"Here are pinpointed two of the greatest needs in modern Anglican life: the sense of continuity in Christian living, and the sane authority of the Rule of the Church. Holy Communion, the Offices, periods of private prayer, are not isolated attempts to obtain doses of Cassianic grace,1 but links in a continuous chain of life in grace; a continuous response to God's never-ending love in a marriage solemnized at our Baptism. When duty is dull we might remember that washing the dishes can be just as much an act of marital love as an embrace.
As spiritual guide, William would not understand a request for a “rule of life”; to him there is only one, the threefold Benedictine system, and the Book of Common Prayer agrees with him. He would see little more than hypocrisy in a prayer for the guidance of the Holy Spirit before a meeting of a Parochial Church Council whose members were irregular at the altar and neglectful of the Office.2 Our “National Days of Prayer” he would regard as farcical: none of this through emotional feeling against laxity, but because he would see no logic in isolated prayers, no purpose without continuity."3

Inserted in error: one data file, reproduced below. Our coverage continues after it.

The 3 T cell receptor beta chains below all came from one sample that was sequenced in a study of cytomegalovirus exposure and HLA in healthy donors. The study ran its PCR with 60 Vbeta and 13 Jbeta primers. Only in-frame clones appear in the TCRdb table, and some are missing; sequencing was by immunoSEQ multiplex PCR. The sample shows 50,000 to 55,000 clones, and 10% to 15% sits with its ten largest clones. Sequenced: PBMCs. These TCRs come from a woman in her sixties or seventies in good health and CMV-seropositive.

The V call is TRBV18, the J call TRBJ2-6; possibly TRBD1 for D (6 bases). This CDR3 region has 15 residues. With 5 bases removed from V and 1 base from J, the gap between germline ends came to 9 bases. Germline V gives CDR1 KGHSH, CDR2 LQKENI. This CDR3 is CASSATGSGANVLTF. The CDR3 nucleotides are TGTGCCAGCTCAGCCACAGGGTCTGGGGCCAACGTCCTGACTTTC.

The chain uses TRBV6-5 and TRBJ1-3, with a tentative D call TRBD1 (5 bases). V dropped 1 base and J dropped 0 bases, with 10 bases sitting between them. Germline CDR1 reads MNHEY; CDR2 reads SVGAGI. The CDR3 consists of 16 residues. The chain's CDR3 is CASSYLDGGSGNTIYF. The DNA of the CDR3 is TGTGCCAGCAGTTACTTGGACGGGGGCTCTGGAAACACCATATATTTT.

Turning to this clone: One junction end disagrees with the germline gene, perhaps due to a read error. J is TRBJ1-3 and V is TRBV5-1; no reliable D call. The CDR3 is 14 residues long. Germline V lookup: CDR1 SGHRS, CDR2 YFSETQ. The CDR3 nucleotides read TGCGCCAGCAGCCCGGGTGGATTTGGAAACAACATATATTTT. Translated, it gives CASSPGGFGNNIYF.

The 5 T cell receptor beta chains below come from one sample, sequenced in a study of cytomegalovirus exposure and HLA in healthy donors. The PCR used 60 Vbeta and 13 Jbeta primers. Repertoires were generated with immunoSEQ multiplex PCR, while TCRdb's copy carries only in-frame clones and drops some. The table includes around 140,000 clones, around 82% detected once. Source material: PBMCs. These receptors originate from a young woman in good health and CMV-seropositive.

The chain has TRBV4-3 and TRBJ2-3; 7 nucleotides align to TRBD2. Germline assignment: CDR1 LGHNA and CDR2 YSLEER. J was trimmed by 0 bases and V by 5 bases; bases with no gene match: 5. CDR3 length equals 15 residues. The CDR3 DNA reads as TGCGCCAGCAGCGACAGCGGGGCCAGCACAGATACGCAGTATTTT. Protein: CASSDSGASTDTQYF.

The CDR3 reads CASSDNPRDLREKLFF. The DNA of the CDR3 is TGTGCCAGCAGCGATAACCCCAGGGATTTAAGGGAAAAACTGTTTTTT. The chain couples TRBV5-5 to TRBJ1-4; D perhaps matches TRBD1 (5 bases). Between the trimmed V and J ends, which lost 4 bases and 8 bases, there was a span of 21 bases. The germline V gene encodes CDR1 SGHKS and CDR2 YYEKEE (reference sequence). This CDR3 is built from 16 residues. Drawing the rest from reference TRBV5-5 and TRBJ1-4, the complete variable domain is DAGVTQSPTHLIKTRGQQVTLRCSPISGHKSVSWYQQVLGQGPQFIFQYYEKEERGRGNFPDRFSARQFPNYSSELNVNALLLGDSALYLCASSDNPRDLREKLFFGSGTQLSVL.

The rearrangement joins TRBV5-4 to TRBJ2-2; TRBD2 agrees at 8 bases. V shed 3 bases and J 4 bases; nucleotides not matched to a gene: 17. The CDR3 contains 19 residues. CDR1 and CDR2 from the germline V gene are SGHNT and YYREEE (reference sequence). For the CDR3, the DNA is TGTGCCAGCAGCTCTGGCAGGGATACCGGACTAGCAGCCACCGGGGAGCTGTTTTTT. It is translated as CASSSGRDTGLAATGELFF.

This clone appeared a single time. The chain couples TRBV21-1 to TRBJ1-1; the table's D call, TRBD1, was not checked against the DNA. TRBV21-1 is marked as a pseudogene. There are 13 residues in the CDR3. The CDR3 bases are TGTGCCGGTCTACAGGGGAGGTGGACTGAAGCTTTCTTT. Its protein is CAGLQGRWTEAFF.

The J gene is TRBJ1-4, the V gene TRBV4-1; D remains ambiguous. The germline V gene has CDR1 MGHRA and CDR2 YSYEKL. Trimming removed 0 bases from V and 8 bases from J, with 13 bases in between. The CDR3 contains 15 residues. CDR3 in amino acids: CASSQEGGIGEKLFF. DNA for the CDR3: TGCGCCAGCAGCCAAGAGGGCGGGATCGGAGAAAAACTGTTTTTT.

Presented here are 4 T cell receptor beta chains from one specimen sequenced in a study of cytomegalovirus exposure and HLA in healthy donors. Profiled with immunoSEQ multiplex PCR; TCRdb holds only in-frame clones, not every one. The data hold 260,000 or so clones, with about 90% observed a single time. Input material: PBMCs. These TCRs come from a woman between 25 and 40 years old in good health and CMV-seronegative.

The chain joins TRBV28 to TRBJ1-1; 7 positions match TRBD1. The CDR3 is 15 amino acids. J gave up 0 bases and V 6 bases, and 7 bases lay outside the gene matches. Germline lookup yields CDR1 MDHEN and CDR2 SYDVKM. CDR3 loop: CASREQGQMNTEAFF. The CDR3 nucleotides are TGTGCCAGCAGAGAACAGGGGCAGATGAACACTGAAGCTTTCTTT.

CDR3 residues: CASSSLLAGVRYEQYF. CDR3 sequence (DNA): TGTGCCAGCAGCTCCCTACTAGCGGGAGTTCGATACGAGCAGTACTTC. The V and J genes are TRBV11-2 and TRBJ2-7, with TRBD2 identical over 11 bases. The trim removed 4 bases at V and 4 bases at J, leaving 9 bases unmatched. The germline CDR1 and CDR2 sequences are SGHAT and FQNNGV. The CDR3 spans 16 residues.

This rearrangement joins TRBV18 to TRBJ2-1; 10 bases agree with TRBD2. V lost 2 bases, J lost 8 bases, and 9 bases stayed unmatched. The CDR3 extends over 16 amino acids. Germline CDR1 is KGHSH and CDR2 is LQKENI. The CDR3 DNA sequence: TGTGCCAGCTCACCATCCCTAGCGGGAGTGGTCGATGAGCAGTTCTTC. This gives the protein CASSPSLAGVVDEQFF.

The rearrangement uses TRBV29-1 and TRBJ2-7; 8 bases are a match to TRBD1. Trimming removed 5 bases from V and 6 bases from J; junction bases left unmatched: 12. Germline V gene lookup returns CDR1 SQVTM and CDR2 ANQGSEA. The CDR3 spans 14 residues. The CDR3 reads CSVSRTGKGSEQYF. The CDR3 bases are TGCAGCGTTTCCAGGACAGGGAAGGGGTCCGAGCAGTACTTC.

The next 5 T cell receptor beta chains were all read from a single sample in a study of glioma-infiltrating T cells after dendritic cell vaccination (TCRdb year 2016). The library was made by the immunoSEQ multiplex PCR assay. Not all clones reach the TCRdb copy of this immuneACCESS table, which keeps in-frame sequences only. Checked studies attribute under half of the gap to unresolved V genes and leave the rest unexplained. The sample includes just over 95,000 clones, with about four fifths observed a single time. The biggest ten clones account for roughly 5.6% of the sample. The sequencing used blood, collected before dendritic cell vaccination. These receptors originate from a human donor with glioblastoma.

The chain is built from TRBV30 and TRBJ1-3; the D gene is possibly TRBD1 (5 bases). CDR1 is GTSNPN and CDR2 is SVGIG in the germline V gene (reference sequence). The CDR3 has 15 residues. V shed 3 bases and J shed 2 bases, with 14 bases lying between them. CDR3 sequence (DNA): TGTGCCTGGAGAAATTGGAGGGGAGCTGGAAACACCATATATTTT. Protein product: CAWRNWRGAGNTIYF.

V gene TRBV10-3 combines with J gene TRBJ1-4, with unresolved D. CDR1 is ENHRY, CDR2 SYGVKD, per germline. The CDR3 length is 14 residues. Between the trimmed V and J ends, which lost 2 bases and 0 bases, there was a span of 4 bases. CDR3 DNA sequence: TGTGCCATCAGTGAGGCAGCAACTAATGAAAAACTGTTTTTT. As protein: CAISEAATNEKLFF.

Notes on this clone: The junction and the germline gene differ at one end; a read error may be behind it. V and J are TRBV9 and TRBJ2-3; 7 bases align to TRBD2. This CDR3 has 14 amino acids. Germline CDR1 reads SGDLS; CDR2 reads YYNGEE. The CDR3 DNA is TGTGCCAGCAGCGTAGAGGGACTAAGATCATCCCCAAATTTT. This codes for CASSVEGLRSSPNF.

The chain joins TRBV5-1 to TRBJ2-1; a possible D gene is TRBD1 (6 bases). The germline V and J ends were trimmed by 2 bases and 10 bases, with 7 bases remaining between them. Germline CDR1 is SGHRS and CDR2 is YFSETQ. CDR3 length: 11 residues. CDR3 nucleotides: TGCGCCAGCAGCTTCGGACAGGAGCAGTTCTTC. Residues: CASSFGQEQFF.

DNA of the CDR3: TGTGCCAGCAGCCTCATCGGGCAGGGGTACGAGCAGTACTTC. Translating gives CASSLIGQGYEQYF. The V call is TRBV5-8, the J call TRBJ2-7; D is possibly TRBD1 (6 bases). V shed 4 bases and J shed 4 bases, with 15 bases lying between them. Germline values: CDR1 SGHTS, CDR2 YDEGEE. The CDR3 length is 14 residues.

1“The Semi-Pelagian doctrine taught by John Cassian (d. 440) admits that divine grace (assistance) is necessary to enable a sinner to return unto God and live, yet holds that, from the nature of the human will, man may first spontaneously, of himself, desire and attempt to choose and obey God. They deny the necessity of prevenient but admit the necessity of cooperative grace and conceive regeneration as the product of this cooperative grace.” A.A. Hodge (The Semi-Pelagian Theology of John Cassian).
2This refers to the offices of Daily Morning and Evening Prayer found in your copy of the Book of Common Prayer.
3Martin Thornton, English Spirituality: an Outline of Ascetical Theology According to the English Pastoral Tradition. London: S.P.C.K., 1963., pg. 98.